For the first thirteen years of his life, Oliver was shuttled between three different research labs before finally finding sanctuary at Save the Chimps. Oliver was born February 22, 1989, at the Southwest Foundation for Biomedical Research in San Antonio, TX to his mother Lisa and father Eric. He remained with his mother for one day before being removed from her and taken to the laboratory nursery. Just before his third birthday, Oliver was assigned to a research study.Little Oliver was held down while a nasogastric tube was pushed up his nose and then down into his stomach. An unknown compound was delivered into his stomach; who knows what long-term effects this mysterious substance had on Oliver’s body.
Just two months before his fourth birthday, Oliver was shipped across the country to another research lab known as Bioqual. He spent a little over three months there having a virus sprayed into his nose and trachea, before being shipped back to Texas. In the spring of 1998, he was packed up again, and sent to The Coulston Foundation (TCF) in New Mexico, the largest and most notorious chimpanzee research lab in the country. There, Oliver was assigned to an extremely invasive and painful experiment: The Spinal Dynamics study. In this study, chimpanzees underwent surgery to remove a healthy spinal disc from their neck. The disc was replaced with an experimental prosthesis. Approximately four months after receiving the prosthesis, Oliver underwent another surgery to have it removed. There is no evidence that Oliver received pain medication after either surgery. Oliver was left without a spinal disc between two of his vertebrae.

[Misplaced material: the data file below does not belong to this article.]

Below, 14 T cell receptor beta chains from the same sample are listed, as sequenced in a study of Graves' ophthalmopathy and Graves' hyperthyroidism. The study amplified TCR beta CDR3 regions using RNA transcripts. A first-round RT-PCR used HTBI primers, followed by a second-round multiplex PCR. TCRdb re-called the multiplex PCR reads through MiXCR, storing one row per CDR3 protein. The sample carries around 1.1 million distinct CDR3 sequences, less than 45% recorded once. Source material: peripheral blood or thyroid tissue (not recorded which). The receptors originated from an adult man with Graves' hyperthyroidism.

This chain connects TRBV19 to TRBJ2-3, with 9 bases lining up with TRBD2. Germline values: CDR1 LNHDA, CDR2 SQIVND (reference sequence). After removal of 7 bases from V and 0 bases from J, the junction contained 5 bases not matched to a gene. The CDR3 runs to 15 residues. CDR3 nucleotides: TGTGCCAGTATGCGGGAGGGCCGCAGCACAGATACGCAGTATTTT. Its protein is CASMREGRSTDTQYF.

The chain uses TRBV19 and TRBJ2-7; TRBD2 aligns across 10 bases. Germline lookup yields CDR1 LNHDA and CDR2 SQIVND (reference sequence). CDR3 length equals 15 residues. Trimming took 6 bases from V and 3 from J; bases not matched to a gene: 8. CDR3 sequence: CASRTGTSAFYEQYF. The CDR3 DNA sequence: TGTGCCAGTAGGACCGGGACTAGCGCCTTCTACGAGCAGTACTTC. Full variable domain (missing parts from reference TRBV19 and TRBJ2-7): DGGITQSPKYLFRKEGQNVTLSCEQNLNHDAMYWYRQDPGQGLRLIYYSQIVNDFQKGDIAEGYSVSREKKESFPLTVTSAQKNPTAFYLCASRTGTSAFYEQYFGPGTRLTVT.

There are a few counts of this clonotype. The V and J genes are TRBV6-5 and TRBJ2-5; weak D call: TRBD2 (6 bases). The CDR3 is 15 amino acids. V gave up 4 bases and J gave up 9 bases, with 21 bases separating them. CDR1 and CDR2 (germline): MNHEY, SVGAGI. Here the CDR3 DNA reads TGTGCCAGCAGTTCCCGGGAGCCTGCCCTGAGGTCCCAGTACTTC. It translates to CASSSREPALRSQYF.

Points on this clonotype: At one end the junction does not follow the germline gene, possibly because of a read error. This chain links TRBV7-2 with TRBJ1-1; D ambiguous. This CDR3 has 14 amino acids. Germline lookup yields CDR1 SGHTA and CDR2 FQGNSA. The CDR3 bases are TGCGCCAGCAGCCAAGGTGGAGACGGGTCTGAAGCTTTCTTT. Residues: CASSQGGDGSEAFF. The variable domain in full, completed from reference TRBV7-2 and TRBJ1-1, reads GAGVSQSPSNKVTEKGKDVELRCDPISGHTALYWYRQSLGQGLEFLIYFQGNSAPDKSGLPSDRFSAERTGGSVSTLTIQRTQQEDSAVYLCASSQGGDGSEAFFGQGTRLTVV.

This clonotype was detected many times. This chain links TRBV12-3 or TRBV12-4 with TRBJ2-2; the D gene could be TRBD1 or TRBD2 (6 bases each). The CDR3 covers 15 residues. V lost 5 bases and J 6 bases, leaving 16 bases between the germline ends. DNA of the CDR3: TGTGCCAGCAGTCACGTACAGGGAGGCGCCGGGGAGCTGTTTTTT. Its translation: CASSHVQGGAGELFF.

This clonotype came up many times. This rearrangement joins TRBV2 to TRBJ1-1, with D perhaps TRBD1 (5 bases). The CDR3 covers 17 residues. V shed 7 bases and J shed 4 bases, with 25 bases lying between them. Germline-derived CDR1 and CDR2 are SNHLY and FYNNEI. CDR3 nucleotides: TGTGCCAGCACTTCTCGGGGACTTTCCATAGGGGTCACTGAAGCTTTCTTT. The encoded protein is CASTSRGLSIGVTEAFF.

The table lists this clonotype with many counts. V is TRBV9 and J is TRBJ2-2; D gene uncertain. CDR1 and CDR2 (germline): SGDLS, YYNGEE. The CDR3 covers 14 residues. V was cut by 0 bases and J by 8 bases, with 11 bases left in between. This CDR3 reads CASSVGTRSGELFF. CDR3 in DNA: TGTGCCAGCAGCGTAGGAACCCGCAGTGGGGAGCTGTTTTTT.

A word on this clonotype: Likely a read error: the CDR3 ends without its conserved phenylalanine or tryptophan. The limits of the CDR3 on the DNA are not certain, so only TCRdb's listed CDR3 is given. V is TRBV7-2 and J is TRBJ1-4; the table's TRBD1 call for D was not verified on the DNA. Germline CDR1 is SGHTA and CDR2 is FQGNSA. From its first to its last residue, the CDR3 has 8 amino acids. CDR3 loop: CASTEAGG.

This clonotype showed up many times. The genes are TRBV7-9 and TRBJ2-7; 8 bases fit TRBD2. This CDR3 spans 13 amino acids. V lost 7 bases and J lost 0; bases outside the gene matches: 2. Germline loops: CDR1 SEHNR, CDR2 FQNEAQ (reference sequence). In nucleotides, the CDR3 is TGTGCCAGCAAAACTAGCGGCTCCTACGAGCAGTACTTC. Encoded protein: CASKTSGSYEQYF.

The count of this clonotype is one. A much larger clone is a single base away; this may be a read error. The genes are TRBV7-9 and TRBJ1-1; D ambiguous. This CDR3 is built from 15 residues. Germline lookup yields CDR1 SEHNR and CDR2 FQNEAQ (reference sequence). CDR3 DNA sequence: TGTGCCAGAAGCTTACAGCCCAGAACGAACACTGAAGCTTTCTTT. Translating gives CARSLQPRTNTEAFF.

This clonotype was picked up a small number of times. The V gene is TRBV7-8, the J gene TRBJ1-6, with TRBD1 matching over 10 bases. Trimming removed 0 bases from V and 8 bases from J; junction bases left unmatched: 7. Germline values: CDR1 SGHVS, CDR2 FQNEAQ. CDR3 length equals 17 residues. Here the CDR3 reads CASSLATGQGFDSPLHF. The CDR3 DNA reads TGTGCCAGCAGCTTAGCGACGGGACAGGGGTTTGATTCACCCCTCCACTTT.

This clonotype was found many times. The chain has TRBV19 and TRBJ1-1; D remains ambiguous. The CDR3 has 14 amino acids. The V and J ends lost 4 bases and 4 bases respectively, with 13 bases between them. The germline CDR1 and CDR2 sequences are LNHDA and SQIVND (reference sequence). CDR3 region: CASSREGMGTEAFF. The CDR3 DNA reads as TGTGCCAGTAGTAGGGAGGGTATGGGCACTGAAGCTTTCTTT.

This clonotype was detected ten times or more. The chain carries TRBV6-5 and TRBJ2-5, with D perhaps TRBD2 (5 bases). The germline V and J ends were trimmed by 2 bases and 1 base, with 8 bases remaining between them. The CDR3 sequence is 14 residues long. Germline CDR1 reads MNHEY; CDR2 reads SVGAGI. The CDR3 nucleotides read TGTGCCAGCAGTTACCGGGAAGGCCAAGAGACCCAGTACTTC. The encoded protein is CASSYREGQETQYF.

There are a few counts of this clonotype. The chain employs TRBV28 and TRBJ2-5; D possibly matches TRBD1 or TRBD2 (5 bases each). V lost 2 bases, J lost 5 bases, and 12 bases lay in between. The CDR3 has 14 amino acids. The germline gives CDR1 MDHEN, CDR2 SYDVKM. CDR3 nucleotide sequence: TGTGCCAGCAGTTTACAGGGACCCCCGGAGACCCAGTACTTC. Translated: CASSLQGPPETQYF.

In 2002, Oliver’s life changed when he was rescued by Save the Chimps. He would never undergo a biomedical research protocol again. He quickly became familiar—and beloved—by his new caregivers in part due to his unusually light face and robust jaw, features he shared with his half-brother Garfield, one of the first residents of Save the Chimps. Olly, as he was known, also had an unusual hunched posture—perhaps due in part to the missing disc in his spine. He loved blankets, and often carried a large pile of them for comfort. Oliver did find it challenging to adjust to social life with other chimps, but he at last became a member of Late’s Group. Together he and his new family embarked on one final journey, this time to a beautiful island home in Florida. Oliver embraced island life, experiencing the chance to run and roam over hills for the first time in his life.
Much to our shock and sorrow, Oliver succumbed suddenly to cardiac fibrosis, a largely undetectable and untreatable form of heart disease that is seen all too often in captive chimpanzees. Not two hours before his passing he had been spotted out on his island, out and about with his fellow chimpanzees.
Jeb and Oliver, our lives and the lives of your chimpanzee friends and family are a little less bright now that you are gone. We loved your striking faces and winsome personalities. We are grateful for the time we had together, and will cherish your memories for as long as we live. We honor the two of you, Clayton, and all of the other chimpanzees to whom we owe a debt that cannot be repaid.
May you rest in peace.
Thank you for supporting Save the Chimps and providing Jeb, Oliver, and over 250 others, the life they have always deserved.